Talk:DNA digital data storage

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Information density[edit]

I have definitely seen a chart in a peer-reviewed paper, showing that DNA computers will have even higher information densities than quantum computers. This means that for most applications (perhaps not all applications, but most) they will make quantum computing a moot point. The fact that DNA computers will still have classical bits rather than QBits is also an advantage in itself, since one needn't relearn how to program from scratch. At any rate, I am trying to track down that chart again. The Mysterious El Willstro (talk) 06:03, 2 July 2013 (UTC)

It sounds like you could create a new article about this if you have the inclination to do so. Also, if you want to add a section in this article about DNA computers, I don't see a problem, as long as you provide a couple of reliable sources. ---- Steve Quinn (talk) 06:07, 2 July 2013 (UTC)
Well, there may be an article about this already. It's hard to say. See DNA computing. — Preceding unsigned comment added by Steve Quinn (talkcontribs) 2 July 2013
Update: Here is the chart I was talking about in my original comment. Link: The Mysterious El Willstro (talk) 06:23, 2 July 2013 (UTC)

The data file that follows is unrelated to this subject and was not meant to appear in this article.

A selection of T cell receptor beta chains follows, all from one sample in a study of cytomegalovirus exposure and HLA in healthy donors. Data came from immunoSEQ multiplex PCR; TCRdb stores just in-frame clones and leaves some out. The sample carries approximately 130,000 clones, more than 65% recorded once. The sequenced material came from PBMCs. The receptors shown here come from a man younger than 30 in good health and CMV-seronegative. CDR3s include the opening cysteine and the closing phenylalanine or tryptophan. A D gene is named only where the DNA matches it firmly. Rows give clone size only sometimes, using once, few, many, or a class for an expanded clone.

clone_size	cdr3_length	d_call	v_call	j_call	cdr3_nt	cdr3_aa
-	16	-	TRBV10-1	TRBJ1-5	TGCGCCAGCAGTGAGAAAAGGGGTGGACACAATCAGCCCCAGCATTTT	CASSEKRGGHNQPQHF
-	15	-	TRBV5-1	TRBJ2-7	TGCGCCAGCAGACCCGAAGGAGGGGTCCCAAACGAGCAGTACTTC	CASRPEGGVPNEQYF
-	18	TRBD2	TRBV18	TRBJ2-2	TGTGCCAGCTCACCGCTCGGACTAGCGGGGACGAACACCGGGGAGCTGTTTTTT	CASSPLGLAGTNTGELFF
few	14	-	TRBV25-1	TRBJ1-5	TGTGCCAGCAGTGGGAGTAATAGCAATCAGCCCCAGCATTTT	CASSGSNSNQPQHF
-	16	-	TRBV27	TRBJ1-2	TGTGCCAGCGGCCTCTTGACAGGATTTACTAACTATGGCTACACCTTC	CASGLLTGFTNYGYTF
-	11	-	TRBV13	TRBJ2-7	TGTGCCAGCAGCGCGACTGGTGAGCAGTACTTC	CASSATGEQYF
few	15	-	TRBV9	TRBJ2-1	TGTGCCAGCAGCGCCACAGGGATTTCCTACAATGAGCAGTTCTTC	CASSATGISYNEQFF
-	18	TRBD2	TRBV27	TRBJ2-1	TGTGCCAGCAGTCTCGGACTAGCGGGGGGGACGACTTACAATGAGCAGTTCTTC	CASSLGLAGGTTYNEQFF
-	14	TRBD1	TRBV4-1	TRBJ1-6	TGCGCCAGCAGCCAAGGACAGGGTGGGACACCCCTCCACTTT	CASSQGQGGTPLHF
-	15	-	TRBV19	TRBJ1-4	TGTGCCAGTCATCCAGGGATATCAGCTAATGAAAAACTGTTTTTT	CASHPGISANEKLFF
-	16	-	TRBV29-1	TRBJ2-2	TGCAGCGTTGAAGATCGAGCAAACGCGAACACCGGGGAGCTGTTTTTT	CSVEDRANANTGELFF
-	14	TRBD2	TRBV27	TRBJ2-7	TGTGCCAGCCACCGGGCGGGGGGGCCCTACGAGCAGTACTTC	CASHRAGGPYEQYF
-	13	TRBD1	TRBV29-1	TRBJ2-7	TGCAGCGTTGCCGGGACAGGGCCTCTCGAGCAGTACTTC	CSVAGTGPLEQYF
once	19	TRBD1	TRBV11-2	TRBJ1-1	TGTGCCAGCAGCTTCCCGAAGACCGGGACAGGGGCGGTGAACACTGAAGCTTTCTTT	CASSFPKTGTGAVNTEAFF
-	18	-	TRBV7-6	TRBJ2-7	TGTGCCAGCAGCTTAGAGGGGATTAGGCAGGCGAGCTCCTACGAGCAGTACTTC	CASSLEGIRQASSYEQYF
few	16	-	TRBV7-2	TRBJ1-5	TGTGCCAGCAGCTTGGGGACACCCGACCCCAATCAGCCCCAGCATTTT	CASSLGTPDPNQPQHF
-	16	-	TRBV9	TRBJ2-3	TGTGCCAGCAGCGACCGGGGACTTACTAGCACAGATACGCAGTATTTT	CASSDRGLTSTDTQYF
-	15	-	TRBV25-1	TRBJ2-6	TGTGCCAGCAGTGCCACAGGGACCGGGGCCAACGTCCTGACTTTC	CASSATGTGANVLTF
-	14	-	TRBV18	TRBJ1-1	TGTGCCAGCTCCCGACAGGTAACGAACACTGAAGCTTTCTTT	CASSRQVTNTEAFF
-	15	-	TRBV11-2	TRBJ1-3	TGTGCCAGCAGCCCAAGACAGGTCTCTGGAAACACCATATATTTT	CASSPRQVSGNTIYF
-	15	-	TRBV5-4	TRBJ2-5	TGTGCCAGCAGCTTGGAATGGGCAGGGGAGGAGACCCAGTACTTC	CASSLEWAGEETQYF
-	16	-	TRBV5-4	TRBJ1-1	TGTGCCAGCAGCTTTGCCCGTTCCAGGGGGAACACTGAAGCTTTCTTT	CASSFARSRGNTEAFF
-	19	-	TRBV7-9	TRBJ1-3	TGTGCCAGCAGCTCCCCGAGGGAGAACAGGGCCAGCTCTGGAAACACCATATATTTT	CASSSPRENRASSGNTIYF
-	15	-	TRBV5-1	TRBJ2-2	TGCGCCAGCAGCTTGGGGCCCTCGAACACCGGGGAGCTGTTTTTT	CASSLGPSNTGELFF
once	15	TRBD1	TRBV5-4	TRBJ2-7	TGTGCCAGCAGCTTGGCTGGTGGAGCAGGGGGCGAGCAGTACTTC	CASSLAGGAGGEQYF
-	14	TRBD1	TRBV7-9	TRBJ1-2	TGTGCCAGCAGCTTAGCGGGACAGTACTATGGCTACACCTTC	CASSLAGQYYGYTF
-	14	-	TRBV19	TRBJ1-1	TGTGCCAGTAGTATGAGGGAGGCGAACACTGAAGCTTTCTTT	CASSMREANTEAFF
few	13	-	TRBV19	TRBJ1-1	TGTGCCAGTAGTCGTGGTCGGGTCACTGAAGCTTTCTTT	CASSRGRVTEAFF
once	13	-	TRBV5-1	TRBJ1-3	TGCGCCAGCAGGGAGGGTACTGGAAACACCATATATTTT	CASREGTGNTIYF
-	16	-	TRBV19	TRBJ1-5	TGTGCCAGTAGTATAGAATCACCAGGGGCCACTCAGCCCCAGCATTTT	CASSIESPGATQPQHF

Keep in mind that this is all very speculative. Information density is not the only important attribute of computation; DNA computing loses on speed, because of all the lab work that needs to be done to make the DNA and read it out. Quantum computing also the advantage that it can run certain algorithms that classical computers are not capable of. DNA computing does have advantages in that it can interact with the molecular and biological worlds, and it could open up lots of new applications there, but it is unlikely to render silicon or quantum computing moot. Antony–22 (talkcontribs) 01:20, 3 July 2013 (UTC)
Thanks Antony. ---- Steve Quinn (talk) 05:53, 3 July 2013 (UTC)
For now, Antony, yes, but from what I've read it should be possible in principle to increase the speed of a DNA computer from the early experiments in DNA computing as we know them now. When we eventually figure out how to wire a molecule directly into microcircuitry and then allow interface with the microcircuitry to make changes in the molecule, that is. Quantum computing has some pretty serious disadvantages of its own (the much greater learning curve in programming for one, but a few other things too) enough that it will most likely never be useful for consumer devices (according to a friend of mine studying quantum computing at UC Berkeley). Security codes and passwords for confidential government or corporate materials, on the other hand; that is a place where quantum computing might have some serious uses. The Mysterious El Willstro (talk) 22:51, 6 July 2013 (UTC)